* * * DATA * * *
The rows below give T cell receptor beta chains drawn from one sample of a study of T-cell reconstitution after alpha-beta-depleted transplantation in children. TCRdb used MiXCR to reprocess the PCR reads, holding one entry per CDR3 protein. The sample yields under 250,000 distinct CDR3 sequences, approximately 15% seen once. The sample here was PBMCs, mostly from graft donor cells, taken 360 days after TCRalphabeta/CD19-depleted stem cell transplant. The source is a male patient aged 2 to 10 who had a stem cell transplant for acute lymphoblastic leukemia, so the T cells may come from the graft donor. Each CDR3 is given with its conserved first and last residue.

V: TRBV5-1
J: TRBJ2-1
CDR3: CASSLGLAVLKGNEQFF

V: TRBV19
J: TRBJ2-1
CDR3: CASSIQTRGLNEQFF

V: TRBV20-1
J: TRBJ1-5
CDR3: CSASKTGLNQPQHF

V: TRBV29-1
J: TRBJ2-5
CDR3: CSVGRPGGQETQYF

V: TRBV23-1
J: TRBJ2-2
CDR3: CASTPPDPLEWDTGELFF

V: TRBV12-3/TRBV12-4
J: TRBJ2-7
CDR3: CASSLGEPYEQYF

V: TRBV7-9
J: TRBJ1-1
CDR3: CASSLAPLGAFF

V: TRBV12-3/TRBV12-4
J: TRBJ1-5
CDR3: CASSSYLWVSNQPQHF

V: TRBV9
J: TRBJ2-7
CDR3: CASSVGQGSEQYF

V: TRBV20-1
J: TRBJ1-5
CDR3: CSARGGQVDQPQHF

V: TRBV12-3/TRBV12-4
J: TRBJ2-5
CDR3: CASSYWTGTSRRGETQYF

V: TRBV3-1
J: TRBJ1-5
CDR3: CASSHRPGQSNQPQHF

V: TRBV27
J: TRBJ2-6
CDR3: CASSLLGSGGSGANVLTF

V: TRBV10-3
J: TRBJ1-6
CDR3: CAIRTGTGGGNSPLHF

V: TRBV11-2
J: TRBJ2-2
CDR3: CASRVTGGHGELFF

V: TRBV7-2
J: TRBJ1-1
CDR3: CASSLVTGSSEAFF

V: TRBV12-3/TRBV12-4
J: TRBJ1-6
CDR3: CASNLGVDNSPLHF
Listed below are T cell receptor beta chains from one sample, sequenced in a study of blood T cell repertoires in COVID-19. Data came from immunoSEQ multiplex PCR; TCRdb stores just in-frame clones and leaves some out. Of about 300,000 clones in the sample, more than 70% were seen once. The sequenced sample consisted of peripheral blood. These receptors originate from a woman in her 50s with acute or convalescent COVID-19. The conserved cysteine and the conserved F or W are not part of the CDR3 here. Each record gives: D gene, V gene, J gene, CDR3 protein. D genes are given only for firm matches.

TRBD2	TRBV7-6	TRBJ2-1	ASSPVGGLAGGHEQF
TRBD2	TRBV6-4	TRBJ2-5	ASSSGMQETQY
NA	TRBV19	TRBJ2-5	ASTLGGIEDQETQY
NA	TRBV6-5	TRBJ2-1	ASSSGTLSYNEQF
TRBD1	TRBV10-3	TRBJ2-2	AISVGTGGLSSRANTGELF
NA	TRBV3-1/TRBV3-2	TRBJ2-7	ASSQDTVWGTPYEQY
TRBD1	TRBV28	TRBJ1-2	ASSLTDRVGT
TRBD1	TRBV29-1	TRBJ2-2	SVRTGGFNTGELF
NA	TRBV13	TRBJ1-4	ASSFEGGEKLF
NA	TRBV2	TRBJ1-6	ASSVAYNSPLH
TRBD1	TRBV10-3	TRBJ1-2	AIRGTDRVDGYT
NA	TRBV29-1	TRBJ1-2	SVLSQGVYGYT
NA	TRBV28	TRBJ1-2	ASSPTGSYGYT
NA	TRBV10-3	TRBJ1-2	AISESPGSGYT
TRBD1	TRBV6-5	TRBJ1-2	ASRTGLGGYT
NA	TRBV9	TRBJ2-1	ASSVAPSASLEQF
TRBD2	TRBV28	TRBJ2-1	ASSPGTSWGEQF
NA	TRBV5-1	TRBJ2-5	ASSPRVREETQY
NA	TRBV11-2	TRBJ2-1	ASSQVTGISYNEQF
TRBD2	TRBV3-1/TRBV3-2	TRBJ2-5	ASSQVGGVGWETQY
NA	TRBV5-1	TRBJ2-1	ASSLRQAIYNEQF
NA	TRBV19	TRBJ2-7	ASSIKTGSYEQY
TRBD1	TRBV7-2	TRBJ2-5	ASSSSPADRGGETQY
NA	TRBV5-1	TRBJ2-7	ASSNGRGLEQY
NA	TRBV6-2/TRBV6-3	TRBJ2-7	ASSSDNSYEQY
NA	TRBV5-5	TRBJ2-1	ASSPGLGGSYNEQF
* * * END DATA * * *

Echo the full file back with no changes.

The rows below give T cell receptor beta chains drawn from one sample of a study of T-cell reconstitution after alpha-beta-depleted transplantation in children. TCRdb used MiXCR to reprocess the PCR reads, holding one entry per CDR3 protein. The sample yields under 250,000 distinct CDR3 sequences, approximately 15% seen once. The sample here was PBMCs, mostly from graft donor cells, taken 360 days after TCRalphabeta/CD19-depleted stem cell transplant. The source is a male patient aged 2 to 10 who had a stem cell transplant for acute lymphoblastic leukemia, so the T cells may come from the graft donor. Each CDR3 is given with its conserved first and last residue.

V: TRBV5-1
J: TRBJ2-1
CDR3: CASSLGLAVLKGNEQFF

V: TRBV19
J: TRBJ2-1
CDR3: CASSIQTRGLNEQFF

V: TRBV20-1
J: TRBJ1-5
CDR3: CSASKTGLNQPQHF

V: TRBV29-1
J: TRBJ2-5
CDR3: CSVGRPGGQETQYF

V: TRBV23-1
J: TRBJ2-2
CDR3: CASTPPDPLEWDTGELFF

V: TRBV12-3/TRBV12-4
J: TRBJ2-7
CDR3: CASSLGEPYEQYF

V: TRBV7-9
J: TRBJ1-1
CDR3: CASSLAPLGAFF

V: TRBV12-3/TRBV12-4
J: TRBJ1-5
CDR3: CASSSYLWVSNQPQHF

V: TRBV9
J: TRBJ2-7
CDR3: CASSVGQGSEQYF

V: TRBV20-1
J: TRBJ1-5
CDR3: CSARGGQVDQPQHF

V: TRBV12-3/TRBV12-4
J: TRBJ2-5
CDR3: CASSYWTGTSRRGETQYF

V: TRBV3-1
J: TRBJ1-5
CDR3: CASSHRPGQSNQPQHF

V: TRBV27
J: TRBJ2-6
CDR3: CASSLLGSGGSGANVLTF

V: TRBV10-3
J: TRBJ1-6
CDR3: CAIRTGTGGGNSPLHF

V: TRBV11-2
J: TRBJ2-2
CDR3: CASRVTGGHGELFF

V: TRBV7-2
J: TRBJ1-1
CDR3: CASSLVTGSSEAFF

V: TRBV12-3/TRBV12-4
J: TRBJ1-6
CDR3: CASNLGVDNSPLHF
Listed below are T cell receptor beta chains from one sample, sequenced in a study of blood T cell repertoires in COVID-19. Data came from immunoSEQ multiplex PCR; TCRdb stores just in-frame clones and leaves some out. Of about 300,000 clones in the sample, more than 70% were seen once. The sequenced sample consisted of peripheral blood. These receptors originate from a woman in her 50s with acute or convalescent COVID-19. The conserved cysteine and the conserved F or W are not part of the CDR3 here. Each record gives: D gene, V gene, J gene, CDR3 protein. D genes are given only for firm matches.

TRBD2	TRBV7-6	TRBJ2-1	ASSPVGGLAGGHEQF
TRBD2	TRBV6-4	TRBJ2-5	ASSSGMQETQY
NA	TRBV19	TRBJ2-5	ASTLGGIEDQETQY
NA	TRBV6-5	TRBJ2-1	ASSSGTLSYNEQF
TRBD1	TRBV10-3	TRBJ2-2	AISVGTGGLSSRANTGELF
NA	TRBV3-1/TRBV3-2	TRBJ2-7	ASSQDTVWGTPYEQY
TRBD1	TRBV28	TRBJ1-2	ASSLTDRVGT
TRBD1	TRBV29-1	TRBJ2-2	SVRTGGFNTGELF
NA	TRBV13	TRBJ1-4	ASSFEGGEKLF
NA	TRBV2	TRBJ1-6	ASSVAYNSPLH
TRBD1	TRBV10-3	TRBJ1-2	AIRGTDRVDGYT
NA	TRBV29-1	TRBJ1-2	SVLSQGVYGYT
NA	TRBV28	TRBJ1-2	ASSPTGSYGYT
NA	TRBV10-3	TRBJ1-2	AISESPGSGYT
TRBD1	TRBV6-5	TRBJ1-2	ASRTGLGGYT
NA	TRBV9	TRBJ2-1	ASSVAPSASLEQF
TRBD2	TRBV28	TRBJ2-1	ASSPGTSWGEQF
NA	TRBV5-1	TRBJ2-5	ASSPRVREETQY
NA	TRBV11-2	TRBJ2-1	ASSQVTGISYNEQF
TRBD2	TRBV3-1/TRBV3-2	TRBJ2-5	ASSQVGGVGWETQY
NA	TRBV5-1	TRBJ2-1	ASSLRQAIYNEQF
NA	TRBV19	TRBJ2-7	ASSIKTGSYEQY
TRBD1	TRBV7-2	TRBJ2-5	ASSSSPADRGGETQY
NA	TRBV5-1	TRBJ2-7	ASSNGRGLEQY
NA	TRBV6-2/TRBV6-3	TRBJ2-7	ASSSDNSYEQY
NA	TRBV5-5	TRBJ2-1	ASSPGLGGSYNEQF